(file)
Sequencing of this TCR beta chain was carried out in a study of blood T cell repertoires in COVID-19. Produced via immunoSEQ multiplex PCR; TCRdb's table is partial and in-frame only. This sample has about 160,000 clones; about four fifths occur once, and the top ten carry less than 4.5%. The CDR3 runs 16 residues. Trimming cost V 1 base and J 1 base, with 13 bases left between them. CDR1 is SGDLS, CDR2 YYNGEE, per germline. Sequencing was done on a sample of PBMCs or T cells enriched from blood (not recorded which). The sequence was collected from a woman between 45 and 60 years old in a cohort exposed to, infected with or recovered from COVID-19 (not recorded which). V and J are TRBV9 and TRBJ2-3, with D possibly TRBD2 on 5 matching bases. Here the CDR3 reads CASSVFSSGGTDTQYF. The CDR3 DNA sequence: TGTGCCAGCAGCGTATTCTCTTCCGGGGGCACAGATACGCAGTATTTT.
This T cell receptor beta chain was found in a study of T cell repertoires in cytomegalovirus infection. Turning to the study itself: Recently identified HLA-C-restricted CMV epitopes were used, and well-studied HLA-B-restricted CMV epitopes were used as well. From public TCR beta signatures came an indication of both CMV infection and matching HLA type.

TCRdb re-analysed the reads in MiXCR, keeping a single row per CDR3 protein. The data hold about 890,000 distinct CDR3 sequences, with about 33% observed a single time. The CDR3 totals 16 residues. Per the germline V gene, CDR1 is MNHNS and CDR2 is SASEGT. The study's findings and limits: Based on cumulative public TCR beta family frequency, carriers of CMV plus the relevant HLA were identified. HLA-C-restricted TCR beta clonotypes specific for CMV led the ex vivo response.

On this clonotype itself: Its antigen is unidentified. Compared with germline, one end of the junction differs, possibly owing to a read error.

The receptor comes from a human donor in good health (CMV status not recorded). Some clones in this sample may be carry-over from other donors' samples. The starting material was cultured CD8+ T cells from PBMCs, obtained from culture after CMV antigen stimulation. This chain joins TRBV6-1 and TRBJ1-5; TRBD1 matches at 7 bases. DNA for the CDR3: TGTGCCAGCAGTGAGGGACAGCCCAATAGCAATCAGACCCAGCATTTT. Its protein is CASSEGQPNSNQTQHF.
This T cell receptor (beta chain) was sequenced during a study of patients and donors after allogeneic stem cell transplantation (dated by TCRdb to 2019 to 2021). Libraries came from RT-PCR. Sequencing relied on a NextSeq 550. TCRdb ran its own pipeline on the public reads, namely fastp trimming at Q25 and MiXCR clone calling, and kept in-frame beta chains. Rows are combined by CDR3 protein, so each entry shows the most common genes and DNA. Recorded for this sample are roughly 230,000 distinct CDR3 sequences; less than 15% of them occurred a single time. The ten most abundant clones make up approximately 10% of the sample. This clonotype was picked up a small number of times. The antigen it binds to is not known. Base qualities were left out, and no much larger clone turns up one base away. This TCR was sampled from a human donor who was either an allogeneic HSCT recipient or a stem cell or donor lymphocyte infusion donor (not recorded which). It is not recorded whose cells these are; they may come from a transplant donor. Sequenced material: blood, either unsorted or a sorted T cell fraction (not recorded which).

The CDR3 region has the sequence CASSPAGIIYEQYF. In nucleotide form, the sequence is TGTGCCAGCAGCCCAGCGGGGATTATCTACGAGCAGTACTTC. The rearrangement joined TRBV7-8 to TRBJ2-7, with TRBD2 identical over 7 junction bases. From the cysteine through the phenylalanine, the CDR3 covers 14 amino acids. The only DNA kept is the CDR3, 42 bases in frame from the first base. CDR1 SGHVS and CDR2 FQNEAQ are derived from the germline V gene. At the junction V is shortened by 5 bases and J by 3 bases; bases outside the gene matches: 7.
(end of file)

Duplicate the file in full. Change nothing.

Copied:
Sequencing of this TCR beta chain was carried out in a study of blood T cell repertoires in COVID-19. Produced via immunoSEQ multiplex PCR; TCRdb's table is partial and in-frame only. This sample has about 160,000 clones; about four fifths occur once, and the top ten carry less than 4.5%. The CDR3 runs 16 residues. Trimming cost V 1 base and J 1 base, with 13 bases left between them. CDR1 is SGDLS, CDR2 YYNGEE, per germline. Sequencing was done on a sample of PBMCs or T cells enriched from blood (not recorded which). The sequence was collected from a woman between 45 and 60 years old in a cohort exposed to, infected with or recovered from COVID-19 (not recorded which). V and J are TRBV9 and TRBJ2-3, with D possibly TRBD2 on 5 matching bases. Here the CDR3 reads CASSVFSSGGTDTQYF. The CDR3 DNA sequence: TGTGCCAGCAGCGTATTCTCTTCCGGGGGCACAGATACGCAGTATTTT.
This T cell receptor beta chain was found in a study of T cell repertoires in cytomegalovirus infection. Turning to the study itself: Recently identified HLA-C-restricted CMV epitopes were used, and well-studied HLA-B-restricted CMV epitopes were used as well. From public TCR beta signatures came an indication of both CMV infection and matching HLA type.

TCRdb re-analysed the reads in MiXCR, keeping a single row per CDR3 protein. The data hold about 890,000 distinct CDR3 sequences, with about 33% observed a single time. The CDR3 totals 16 residues. Per the germline V gene, CDR1 is MNHNS and CDR2 is SASEGT. The study's findings and limits: Based on cumulative public TCR beta family frequency, carriers of CMV plus the relevant HLA were identified. HLA-C-restricted TCR beta clonotypes specific for CMV led the ex vivo response.

On this clonotype itself: Its antigen is unidentified. Compared with germline, one end of the junction differs, possibly owing to a read error.

The receptor comes from a human donor in good health (CMV status not recorded). Some clones in this sample may be carry-over from other donors' samples. The starting material was cultured CD8+ T cells from PBMCs, obtained from culture after CMV antigen stimulation. This chain joins TRBV6-1 and TRBJ1-5; TRBD1 matches at 7 bases. DNA for the CDR3: TGTGCCAGCAGTGAGGGACAGCCCAATAGCAATCAGACCCAGCATTTT. Its protein is CASSEGQPNSNQTQHF.
This T cell receptor (beta chain) was sequenced during a study of patients and donors after allogeneic stem cell transplantation (dated by TCRdb to 2019 to 2021). Libraries came from RT-PCR. Sequencing relied on a NextSeq 550. TCRdb ran its own pipeline on the public reads, namely fastp trimming at Q25 and MiXCR clone calling, and kept in-frame beta chains. Rows are combined by CDR3 protein, so each entry shows the most common genes and DNA. Recorded for this sample are roughly 230,000 distinct CDR3 sequences; less than 15% of them occurred a single time. The ten most abundant clones make up approximately 10% of the sample. This clonotype was picked up a small number of times. The antigen it binds to is not known. Base qualities were left out, and no much larger clone turns up one base away. This TCR was sampled from a human donor who was either an allogeneic HSCT recipient or a stem cell or donor lymphocyte infusion donor (not recorded which). It is not recorded whose cells these are; they may come from a transplant donor. Sequenced material: blood, either unsorted or a sorted T cell fraction (not recorded which).

The CDR3 region has the sequence CASSPAGIIYEQYF. In nucleotide form, the sequence is TGTGCCAGCAGCCCAGCGGGGATTATCTACGAGCAGTACTTC. The rearrangement joined TRBV7-8 to TRBJ2-7, with TRBD2 identical over 7 junction bases. From the cysteine through the phenylalanine, the CDR3 covers 14 amino acids. The only DNA kept is the CDR3, 42 bases in frame from the first base. CDR1 SGHVS and CDR2 FQNEAQ are derived from the germline V gene. At the junction V is shortened by 5 bases and J by 3 bases; bases outside the gene matches: 7.